My favourite kind of apple – green or red, sweet or sour, they all taste better wrapped in a golden shell of crunchy, caramelised sugar. Toffee apples are not only nice to nibble on as you enjoy Halloween at home, or watch fireworks on TV, they’re also fun to make. Just make sure you let them cool before tucking in.
Prep 15 min
Cook 10 min
4 lolly sticks (or wooden skewers or forks)
200g caster or granulated sugar
2 tbsp golden syrup
1 tsp vinegar or lemon juice
1 pinch salt (optional)
Optional toppings, see step 4
1 First, choose your apples
The kind of apple you use is up to you – I like tangy varieties such as granny smith, boskoop rouge or blenheim orange, because they stand up well to the sugary sweetness of the toffee, but any sort will work. Bear in mind, though, that the amount of toffee in this recipe is designed to cover four medium fruit, so you may need to adjust it depending on the size of your apples (that said, any excess toffee can always be made into cinder toffee – see step 9).
2 Wash and dry the fruit
If the apples look like they’ve been waxed (which most shiny supermarket ones are; scrape them with a fingernail, if you’re not sure), give them a good scrub with hot water to remove as much of it as possible, then dry them thoroughly. Wax, or moisture, will stop the toffee sticking as well as it should, so it’s well worth the bother.
3 Destalk, then poke in the sticks
Remove the stalks from the apples, then push the lolly sticks into the indentation where they used to be, taking care not to push them all the way through the fruit. If this is hard work, make the hole a bit bigger with a metal skewer first. If you don’t have any sticks or skewers, you could use a fork or even a teaspoon instead.
4 Prep your toppings
Take a flat tray that’s large enough to hold all the apples without touching, line it with greaseproof paper or a silicone mat, and put this near the hob along with bowls of your chosen toppings – flaked almonds or finely chopped hazelnuts or peanuts, desiccated coconut, biscuit crumbs, hundreds and thousands, silver balls or even mild chilli flakes. Chocolate is not a good idea, though, because it will just melt off the hot toffee and slide off.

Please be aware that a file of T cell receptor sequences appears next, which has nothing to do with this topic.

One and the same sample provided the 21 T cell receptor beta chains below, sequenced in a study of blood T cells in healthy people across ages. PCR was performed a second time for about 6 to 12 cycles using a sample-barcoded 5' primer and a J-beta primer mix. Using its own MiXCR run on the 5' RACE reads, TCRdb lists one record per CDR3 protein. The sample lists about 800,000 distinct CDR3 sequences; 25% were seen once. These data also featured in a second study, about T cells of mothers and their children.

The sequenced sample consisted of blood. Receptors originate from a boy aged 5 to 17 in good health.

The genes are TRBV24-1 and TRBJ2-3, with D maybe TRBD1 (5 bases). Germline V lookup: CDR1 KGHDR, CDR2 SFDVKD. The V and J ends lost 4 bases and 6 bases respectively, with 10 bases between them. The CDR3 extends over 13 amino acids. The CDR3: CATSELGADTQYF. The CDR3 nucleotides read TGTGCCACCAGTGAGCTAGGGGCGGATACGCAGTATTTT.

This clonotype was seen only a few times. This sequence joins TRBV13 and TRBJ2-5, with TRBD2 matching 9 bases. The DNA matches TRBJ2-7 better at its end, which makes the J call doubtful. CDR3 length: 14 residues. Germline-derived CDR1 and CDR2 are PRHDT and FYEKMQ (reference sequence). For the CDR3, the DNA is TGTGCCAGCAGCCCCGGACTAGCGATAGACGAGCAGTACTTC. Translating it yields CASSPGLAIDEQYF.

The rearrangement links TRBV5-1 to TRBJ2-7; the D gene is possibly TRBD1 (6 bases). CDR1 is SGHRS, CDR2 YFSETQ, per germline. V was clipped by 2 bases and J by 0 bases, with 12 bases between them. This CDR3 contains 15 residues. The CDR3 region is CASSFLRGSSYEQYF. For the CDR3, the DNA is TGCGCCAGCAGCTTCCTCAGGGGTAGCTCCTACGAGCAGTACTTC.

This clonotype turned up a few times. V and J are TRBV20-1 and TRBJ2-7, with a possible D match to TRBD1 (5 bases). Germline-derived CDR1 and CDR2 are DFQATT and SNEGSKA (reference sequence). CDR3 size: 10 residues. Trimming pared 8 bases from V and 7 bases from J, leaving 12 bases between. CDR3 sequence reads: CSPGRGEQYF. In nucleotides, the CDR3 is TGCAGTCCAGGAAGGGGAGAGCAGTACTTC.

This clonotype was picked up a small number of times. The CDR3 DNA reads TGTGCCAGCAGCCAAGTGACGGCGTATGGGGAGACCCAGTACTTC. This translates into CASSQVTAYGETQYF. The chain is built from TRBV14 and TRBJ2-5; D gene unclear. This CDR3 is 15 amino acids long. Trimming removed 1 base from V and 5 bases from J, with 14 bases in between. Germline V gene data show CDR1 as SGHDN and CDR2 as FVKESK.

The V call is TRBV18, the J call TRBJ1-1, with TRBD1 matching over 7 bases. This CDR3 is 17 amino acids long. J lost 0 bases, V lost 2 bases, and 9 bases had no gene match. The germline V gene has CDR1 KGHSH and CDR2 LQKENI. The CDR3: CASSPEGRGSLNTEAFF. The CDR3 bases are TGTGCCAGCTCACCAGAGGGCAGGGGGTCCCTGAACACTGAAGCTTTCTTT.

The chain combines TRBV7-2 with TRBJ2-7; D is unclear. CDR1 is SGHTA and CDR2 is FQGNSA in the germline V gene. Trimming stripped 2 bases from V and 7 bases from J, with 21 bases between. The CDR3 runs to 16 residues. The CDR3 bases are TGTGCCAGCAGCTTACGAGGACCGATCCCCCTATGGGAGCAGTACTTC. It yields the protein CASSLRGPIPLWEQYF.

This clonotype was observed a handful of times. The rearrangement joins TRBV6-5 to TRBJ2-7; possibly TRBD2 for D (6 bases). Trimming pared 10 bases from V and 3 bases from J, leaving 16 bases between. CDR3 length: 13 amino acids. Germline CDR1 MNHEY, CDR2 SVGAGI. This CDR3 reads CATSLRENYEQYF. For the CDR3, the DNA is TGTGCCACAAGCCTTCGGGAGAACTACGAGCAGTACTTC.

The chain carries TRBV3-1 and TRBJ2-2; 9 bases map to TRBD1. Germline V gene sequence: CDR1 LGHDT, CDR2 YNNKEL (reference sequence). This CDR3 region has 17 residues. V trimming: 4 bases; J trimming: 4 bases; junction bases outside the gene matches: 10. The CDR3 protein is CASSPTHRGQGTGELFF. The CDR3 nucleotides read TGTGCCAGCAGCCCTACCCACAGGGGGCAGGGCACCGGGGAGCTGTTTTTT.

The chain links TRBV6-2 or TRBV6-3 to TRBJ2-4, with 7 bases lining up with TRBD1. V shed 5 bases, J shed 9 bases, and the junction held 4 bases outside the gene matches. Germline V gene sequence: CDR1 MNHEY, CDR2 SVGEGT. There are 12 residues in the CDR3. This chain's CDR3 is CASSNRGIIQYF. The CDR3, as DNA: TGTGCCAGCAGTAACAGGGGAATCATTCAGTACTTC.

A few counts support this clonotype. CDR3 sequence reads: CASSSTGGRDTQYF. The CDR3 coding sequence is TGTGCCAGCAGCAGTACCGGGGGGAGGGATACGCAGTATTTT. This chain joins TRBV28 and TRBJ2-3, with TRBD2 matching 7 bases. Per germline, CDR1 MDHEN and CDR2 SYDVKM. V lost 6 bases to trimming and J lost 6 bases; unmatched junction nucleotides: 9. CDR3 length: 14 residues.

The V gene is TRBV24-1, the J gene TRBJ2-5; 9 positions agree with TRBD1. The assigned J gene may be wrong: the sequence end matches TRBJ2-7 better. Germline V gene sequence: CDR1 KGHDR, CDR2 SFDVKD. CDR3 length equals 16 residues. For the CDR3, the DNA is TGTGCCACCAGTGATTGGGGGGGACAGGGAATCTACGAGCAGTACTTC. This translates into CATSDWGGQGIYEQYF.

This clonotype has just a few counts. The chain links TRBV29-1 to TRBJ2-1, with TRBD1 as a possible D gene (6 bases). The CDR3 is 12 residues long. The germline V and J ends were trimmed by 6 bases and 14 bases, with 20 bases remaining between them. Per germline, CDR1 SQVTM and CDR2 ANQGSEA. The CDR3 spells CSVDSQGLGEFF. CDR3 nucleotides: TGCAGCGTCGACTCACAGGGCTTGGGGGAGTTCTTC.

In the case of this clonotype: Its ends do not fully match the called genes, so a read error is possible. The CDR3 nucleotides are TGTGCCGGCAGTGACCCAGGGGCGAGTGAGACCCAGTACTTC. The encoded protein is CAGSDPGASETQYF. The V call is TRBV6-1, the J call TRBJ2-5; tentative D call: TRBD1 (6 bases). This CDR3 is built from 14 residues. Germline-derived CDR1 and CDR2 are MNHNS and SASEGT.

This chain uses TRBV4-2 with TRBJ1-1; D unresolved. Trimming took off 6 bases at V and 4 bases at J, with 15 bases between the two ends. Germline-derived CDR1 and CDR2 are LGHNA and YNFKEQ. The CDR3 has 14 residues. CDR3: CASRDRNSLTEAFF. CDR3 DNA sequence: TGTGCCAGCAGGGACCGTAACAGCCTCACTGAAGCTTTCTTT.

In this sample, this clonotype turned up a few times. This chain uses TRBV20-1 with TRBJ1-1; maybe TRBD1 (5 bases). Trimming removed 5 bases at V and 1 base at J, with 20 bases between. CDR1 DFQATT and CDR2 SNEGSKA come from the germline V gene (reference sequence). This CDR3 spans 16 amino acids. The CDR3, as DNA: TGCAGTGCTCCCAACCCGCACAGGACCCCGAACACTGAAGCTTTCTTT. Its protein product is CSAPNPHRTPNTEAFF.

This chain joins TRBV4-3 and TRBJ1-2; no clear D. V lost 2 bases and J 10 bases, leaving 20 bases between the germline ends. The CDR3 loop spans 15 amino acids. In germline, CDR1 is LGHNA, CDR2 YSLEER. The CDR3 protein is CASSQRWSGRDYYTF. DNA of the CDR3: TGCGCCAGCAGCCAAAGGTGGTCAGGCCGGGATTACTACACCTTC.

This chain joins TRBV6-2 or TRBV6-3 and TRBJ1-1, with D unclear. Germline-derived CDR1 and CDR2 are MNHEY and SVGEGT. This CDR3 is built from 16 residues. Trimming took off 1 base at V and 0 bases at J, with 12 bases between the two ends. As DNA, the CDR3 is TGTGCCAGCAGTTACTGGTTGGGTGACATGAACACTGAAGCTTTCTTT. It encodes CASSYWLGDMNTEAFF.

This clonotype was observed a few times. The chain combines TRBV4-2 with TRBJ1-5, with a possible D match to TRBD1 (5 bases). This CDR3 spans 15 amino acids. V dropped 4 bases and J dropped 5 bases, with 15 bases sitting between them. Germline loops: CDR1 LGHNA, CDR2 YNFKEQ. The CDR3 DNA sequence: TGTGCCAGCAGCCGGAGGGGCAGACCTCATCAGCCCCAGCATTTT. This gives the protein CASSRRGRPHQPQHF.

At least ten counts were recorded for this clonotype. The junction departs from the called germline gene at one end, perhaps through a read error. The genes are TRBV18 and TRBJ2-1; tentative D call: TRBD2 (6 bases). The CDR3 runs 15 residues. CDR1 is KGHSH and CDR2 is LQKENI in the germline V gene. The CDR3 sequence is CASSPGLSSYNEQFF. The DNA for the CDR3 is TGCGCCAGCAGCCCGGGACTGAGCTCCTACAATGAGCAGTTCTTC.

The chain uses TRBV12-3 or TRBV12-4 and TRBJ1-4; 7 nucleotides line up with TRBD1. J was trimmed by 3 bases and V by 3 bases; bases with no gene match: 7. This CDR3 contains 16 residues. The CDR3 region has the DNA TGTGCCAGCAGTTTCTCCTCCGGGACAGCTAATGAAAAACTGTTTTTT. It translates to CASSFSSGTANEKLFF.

5 The toffee will be hot, so take precautions
Before you begin, I’d strongly advise putting on an apron, and to wear something with long sleeves. Molten sugar gets extremely hot and can cause nasty burns, so avoid getting too close to the pan (and never, ever put your face near it, or dip a finger into the mixture to taste it). And boil the kettle, ready to clean the pan once you’ve finished.
6 Slowly melt the sugar
You can use most types of sugar to make toffee, but white sugar is the easiest to use because the colour change is much more obvious. Put the sugar in a medium saucepan, preferably a silver one for the same reason, add the syrup and three tablespoons of cold water, and put over a medium-low heat. Cook, stirring gently and occasionally, until the sugar dissolves.
7 Add the acid
Add the vinegar or lemon juice – this isn’t essential, but it will stop the sugar crystallising, so it’s helpful for a smooth, glassy finish. I also add a pinch of salt at this stage, but that’s very much a matter of taste. Bring to a simmer – don’t be tempted to stir it, or to turn up the heat.
8 And cook to caramelise
Cook the sugar until it reaches 150C on a sugar thermometer – if you don’t have one, test by dipping in a teaspoon and dropping a little of the toffee mixture into a glass of cold water. If it hardens immediately, and you can snap it easily, it’s ready; if it’s still a bit soft and tacky, keep cooking.
9 Coat the apples, then cool
Once the toffee is ready, turn down the heat, quickly dip each apple into the toffee pan to coat (ydo this twice, if you want a really thick layer), sprinkle over any toppings and place on the tray to cool.
Make any leftovers into cinder toffee by whisking a half-teaspoon of bicarbonate of soda into the pan, pour the mix into another lined tray and leave to cool and set.